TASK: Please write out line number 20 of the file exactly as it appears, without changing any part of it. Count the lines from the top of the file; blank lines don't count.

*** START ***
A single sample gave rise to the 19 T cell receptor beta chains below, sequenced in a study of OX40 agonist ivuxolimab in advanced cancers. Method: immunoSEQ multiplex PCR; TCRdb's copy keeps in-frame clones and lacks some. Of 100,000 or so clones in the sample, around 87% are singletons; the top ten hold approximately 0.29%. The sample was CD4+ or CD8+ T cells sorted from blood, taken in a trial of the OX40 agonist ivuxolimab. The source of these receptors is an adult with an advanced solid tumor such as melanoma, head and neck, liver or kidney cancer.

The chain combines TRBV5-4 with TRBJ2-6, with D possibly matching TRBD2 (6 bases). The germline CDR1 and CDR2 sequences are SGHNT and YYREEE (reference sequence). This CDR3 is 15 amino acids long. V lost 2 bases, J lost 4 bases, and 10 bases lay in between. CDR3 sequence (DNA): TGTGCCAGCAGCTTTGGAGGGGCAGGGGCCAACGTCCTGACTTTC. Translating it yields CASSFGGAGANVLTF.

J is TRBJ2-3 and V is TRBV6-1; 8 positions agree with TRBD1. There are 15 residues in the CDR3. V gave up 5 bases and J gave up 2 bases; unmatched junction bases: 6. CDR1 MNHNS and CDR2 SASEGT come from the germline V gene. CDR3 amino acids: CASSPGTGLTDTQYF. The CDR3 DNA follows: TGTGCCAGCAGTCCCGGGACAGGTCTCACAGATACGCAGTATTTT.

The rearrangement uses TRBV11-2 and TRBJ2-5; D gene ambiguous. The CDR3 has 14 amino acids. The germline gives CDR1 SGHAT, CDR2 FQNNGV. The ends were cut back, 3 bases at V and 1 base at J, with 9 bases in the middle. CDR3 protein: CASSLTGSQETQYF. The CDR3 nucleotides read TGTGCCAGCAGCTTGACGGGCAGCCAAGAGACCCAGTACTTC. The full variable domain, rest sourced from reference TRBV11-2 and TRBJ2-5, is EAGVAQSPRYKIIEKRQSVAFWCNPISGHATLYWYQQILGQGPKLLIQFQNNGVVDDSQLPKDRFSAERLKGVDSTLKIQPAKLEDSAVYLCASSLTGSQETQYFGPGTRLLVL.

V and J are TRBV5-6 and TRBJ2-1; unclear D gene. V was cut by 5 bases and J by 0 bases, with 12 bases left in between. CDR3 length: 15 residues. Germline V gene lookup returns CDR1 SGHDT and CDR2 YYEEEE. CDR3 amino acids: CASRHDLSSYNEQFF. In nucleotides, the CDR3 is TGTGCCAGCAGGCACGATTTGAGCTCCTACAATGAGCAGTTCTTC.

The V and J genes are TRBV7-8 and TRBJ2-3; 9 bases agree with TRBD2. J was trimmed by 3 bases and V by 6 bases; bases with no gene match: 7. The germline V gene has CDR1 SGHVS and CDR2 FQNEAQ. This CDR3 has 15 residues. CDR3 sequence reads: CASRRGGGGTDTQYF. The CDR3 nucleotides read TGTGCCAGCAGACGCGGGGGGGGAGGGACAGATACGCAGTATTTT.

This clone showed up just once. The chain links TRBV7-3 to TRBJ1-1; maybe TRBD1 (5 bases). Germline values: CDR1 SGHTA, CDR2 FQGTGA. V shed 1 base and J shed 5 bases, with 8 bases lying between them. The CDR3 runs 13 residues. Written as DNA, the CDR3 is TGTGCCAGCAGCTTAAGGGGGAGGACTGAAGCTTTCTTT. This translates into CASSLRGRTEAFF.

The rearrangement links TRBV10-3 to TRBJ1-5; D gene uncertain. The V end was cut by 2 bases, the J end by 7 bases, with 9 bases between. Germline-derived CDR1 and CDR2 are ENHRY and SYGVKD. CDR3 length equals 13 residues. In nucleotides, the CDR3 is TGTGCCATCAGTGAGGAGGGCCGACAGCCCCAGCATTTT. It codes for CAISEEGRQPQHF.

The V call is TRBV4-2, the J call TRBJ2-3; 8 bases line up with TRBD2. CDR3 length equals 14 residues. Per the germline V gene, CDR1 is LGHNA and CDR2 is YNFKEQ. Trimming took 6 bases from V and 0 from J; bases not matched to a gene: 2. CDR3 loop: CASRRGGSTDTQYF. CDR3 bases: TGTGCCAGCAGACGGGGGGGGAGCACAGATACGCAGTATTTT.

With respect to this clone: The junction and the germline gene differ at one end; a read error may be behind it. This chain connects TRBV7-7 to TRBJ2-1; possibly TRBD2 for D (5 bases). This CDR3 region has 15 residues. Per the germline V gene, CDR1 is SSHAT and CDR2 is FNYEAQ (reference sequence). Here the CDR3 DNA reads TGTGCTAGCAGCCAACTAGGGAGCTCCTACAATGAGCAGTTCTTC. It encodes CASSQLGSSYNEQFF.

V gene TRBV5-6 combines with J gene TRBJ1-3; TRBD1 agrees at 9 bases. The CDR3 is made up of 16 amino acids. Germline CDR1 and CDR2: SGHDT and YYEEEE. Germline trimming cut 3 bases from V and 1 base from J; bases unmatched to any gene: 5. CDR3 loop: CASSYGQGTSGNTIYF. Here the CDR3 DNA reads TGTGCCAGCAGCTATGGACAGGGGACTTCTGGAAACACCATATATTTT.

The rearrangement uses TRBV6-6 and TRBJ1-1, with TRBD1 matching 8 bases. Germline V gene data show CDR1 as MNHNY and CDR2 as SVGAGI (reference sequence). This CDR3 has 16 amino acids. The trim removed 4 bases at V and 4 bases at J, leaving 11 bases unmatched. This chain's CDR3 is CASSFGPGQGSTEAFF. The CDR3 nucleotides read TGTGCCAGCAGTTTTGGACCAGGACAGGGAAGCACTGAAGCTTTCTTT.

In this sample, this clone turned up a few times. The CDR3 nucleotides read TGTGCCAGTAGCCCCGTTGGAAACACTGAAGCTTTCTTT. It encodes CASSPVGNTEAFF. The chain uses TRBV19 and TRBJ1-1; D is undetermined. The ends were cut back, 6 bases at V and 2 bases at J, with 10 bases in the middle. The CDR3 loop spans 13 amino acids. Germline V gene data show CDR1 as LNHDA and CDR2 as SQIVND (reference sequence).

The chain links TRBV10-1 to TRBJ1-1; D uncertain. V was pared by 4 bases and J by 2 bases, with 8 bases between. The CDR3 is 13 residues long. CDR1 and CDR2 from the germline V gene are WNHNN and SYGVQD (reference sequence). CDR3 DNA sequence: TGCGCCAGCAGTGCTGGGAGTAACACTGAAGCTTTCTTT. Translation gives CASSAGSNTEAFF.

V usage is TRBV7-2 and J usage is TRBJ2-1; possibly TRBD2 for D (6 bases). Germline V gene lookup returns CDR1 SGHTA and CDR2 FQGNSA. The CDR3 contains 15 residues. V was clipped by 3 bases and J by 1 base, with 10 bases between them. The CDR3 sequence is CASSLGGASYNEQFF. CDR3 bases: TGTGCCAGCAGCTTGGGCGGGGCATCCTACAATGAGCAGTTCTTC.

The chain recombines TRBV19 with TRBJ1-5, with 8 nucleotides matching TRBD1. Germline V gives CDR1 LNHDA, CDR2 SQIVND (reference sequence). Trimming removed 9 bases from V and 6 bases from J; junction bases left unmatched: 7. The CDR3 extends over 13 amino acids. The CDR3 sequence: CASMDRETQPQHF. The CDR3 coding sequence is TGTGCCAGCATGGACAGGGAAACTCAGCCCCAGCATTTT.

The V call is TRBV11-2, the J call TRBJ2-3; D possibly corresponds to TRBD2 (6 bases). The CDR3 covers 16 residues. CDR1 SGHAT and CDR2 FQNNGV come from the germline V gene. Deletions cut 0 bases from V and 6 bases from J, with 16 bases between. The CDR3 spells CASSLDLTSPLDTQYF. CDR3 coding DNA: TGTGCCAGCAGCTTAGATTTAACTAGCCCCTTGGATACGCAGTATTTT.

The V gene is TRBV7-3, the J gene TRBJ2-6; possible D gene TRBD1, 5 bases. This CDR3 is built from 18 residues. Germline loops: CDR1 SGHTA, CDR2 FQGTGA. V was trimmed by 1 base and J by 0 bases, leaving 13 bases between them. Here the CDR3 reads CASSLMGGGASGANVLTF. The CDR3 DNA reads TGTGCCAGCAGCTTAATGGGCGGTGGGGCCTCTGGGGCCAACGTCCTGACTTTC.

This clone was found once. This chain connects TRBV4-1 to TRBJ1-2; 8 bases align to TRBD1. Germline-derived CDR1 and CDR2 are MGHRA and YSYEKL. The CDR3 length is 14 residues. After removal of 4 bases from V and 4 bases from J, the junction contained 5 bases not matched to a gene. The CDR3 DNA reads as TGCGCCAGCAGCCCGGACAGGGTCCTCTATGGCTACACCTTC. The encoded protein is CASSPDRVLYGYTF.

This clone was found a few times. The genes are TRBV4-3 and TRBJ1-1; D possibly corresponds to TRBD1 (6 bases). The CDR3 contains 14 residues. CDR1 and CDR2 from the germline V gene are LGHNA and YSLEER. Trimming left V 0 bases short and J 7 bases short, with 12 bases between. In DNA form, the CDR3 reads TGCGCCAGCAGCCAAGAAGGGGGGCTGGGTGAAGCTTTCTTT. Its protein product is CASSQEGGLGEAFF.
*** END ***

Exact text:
This clone was found a few times. The genes are TRBV4-3 and TRBJ1-1; D possibly corresponds to TRBD1 (6 bases). The CDR3 contains 14 residues. CDR1 and CDR2 from the germline V gene are LGHNA and YSLEER. Trimming left V 0 bases short and J 7 bases short, with 12 bases between. In DNA form, the CDR3 reads TGCGCCAGCAGCCAAGAAGGGGGGCTGGGTGAAGCTTTCTTT. Its protein product is CASSQEGGLGEAFF.